Last Saturday’s Irish Sailing Association National Cruising Conference, sponsored by Union Chandlery with full organisational support from the Cruising Association of Ireland and the enthusiastic hospitality of Howth Yacht Club, was able to put through a very complete day-long programme which covered an extraordinary variety of topics. Each area of interest was examined in detail by a leading expert – in some cases the CEO of the national agency involved – and by the end the attendees, who came from all over the country, were verging on information overload. Yet everyone finished the day well satisfied, and certainly agreed on one thing – it will be quite something to match the quality of 2016’s Cruising Conference when the next one comes round in 2018. W M Nixon was there, and though he tells us “his head was melted” with the sheer volume of the range of issues discussed and explained, he’ll do his best to let us know what happened.
It went on for seven hours and more, and ranged from the extremities of dealing with calving glaciers in Greenland at one end, to the niceties of lone male watch-keepers dealing safely and efficiently with the calls of nature in mid ocean at the other. And since you ask, there were two distinct camps for dealing with Problem B – those who favour a simple bottle, narrow enough to be stowed in a convenient winch handle holder, and those who think a yoghurt tub with its cover kept usable is your only man, as some folk need a bit of space to perform.
As for the sheer length of the programme, as a group of friends and shipmates attending together we agreed it should have been an hour shorter. But then we couldn’t think of one single item on the agenda that we would have happily discarded. So for 2018 (or next year, if the current plan to make it biennial is reckoned to be wimpishly unambitious), Paddy McGlade the ISA Board Member for Cruising, and Clifford Brown, Commodore of the Cruising Association of Ireland, will have to agree to the same densely-filled programme, and it’s beholden on the participants and the audience to be up for the challenge.
For the fact is, when you get an attendance of this calibre, you need to provide the full coverage in the programe. And if you’re providing the full service in the form of a very comprehensive conference, then you deserve the attendance of all the keenest cruising folk – or would-be cruising folk – in the entire country. And with a comprehensive turnout of 104 enthusiasts where all nvolved on either side of the programe are incuded - when they’d tried initially to keep the numbers manageably at 80 - the dynamic interaction between performers and audience was magic, and ISA President David Lovegrove was properly impressed.
ISA Cruising Convener Gail MacAllister put together a cracking programme, nicely balancing the serious issues which might have had a certain bureaucratic overtone with more overtly entertaining stuff which hit the button either by scaring us stiff, or else making us savour the pure quiet delight of a proper cruise going well with a contented crew on board.
Eddie Nicholson’s Najad 440 Mollihawk’s Shadow in the frame in Greenland. The outline he gave of the pre-planning and execution with shipmates Mike Hodder and Dermot O’Morchoe of this exemplary cruise from Newfoundland eventually home to Ireland was to set the tone for the ISA Cruising Conference.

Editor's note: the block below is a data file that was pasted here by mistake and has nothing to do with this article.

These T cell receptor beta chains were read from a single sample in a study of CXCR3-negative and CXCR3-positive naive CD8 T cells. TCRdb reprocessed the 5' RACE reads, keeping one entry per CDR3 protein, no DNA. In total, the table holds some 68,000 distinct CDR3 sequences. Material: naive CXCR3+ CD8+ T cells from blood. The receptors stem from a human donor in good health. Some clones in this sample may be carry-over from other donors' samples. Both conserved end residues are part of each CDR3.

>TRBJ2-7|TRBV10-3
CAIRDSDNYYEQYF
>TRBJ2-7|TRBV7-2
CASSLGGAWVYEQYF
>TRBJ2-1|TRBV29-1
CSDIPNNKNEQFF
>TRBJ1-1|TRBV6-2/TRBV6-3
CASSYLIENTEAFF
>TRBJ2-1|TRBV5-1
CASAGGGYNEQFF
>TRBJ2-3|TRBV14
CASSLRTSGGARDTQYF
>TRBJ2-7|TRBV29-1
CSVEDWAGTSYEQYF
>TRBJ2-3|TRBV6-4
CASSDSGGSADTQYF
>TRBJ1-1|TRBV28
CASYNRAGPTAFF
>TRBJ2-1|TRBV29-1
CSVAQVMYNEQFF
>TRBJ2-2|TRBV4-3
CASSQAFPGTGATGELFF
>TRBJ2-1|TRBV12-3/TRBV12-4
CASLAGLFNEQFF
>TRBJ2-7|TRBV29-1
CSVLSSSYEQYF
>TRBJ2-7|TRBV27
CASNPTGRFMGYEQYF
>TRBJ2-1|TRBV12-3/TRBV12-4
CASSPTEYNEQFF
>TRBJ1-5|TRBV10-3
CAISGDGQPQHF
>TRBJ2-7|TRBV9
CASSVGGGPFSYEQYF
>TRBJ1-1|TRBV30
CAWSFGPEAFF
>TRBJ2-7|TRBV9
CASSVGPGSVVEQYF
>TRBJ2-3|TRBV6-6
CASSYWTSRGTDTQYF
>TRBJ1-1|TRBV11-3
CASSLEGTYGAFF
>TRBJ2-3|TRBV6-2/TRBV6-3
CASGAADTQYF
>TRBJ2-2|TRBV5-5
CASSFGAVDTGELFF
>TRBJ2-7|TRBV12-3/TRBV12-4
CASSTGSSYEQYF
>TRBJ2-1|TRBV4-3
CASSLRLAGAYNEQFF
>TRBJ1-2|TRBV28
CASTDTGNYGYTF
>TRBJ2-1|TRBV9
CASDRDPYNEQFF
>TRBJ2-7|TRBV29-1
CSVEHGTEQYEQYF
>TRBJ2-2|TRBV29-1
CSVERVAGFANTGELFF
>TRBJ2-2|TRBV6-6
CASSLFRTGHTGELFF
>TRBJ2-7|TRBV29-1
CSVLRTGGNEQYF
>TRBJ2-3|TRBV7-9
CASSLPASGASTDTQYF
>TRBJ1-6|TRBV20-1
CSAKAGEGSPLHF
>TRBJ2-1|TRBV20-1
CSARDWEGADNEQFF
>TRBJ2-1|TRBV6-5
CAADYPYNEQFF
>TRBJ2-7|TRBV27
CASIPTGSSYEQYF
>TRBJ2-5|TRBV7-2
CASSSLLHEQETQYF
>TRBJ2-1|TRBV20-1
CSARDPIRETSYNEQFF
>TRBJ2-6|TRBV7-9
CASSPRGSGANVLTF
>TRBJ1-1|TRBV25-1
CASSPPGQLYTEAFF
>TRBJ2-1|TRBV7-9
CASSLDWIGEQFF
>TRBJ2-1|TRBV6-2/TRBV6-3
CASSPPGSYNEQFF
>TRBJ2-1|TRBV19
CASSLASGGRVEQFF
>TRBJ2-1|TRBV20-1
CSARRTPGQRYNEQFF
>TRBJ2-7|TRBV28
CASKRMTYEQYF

The tone was set from the start with the all-singing all-dancing account of Eddie Nicholson of Kinsale’s cruise to West Greenland and then on to Ireland from Labrador with the Najad 440 Mollihawk’s Shadow. This was much more than the narrative of an ambitious cruise. Combined with his two leading shipmates Mike Hodder and Dermot O’Morchoe, Eddie makes up a threesome of complementary talents, and their thoughtful account of what goes into planning, preparing and making such a cruise the outstanding success it clearly became was shown in the concluding informative account of what they achieved, once they’d made the effort to put everything in place.
This was obviously at the more advanced end of cruising, so as a balance we next heard from ISA Board Member Pierce Purcell of Galway, who has been on a personal crusade to fire up the interest of all recreational boat owners around Galway Bay. He runs a chandlery at Clarinbridge, and the sheer variety of people from all parts who were coming through his door in quest of maritime items large and small made him realise that his shop was a maritime focal point for the entire Galway Bay area.
Pierce Purcell of the ISA Board outlining his innovative technique for building up a communications network of recreational boating enthusiasts around Galway Bay
So every time he sold something, he simply asked the customer if he could have their email address to keep them informed of anything that might be in the offing for boaters large and small around Galway Bay. As a result, in the last decent summer, which we had a couple of years ago if you remember, he managed to assemble a fleet of fifty-plus boats for a Bank Holiday weekend muster at Kilronan in the Aran Islands. And as a direct result of that, the WIORA Championship 2017 is going to be staged at the same venue, which will be a remarkable “first”.
The extraordinary opportunities which cruising offers for observing maritime wildlife were then outlined by Simon Berrow of the Irish Whale & Dolphin Group, and his continuing enthusiasm is at such a level that just about everyone present will be on some sort of whale watch in the season ahead.
Dr Berrow is based in Kilrush, and there’s something about the West of Ireland which sets the sailing heart afire, for we then had Daria Blackwell of Clew Bay telling us how women can get much greater enjoyment from sailing if they take steps to learn how to do it themselves, indeed the best thing is to do it well because you want to, not because some mere male needs help.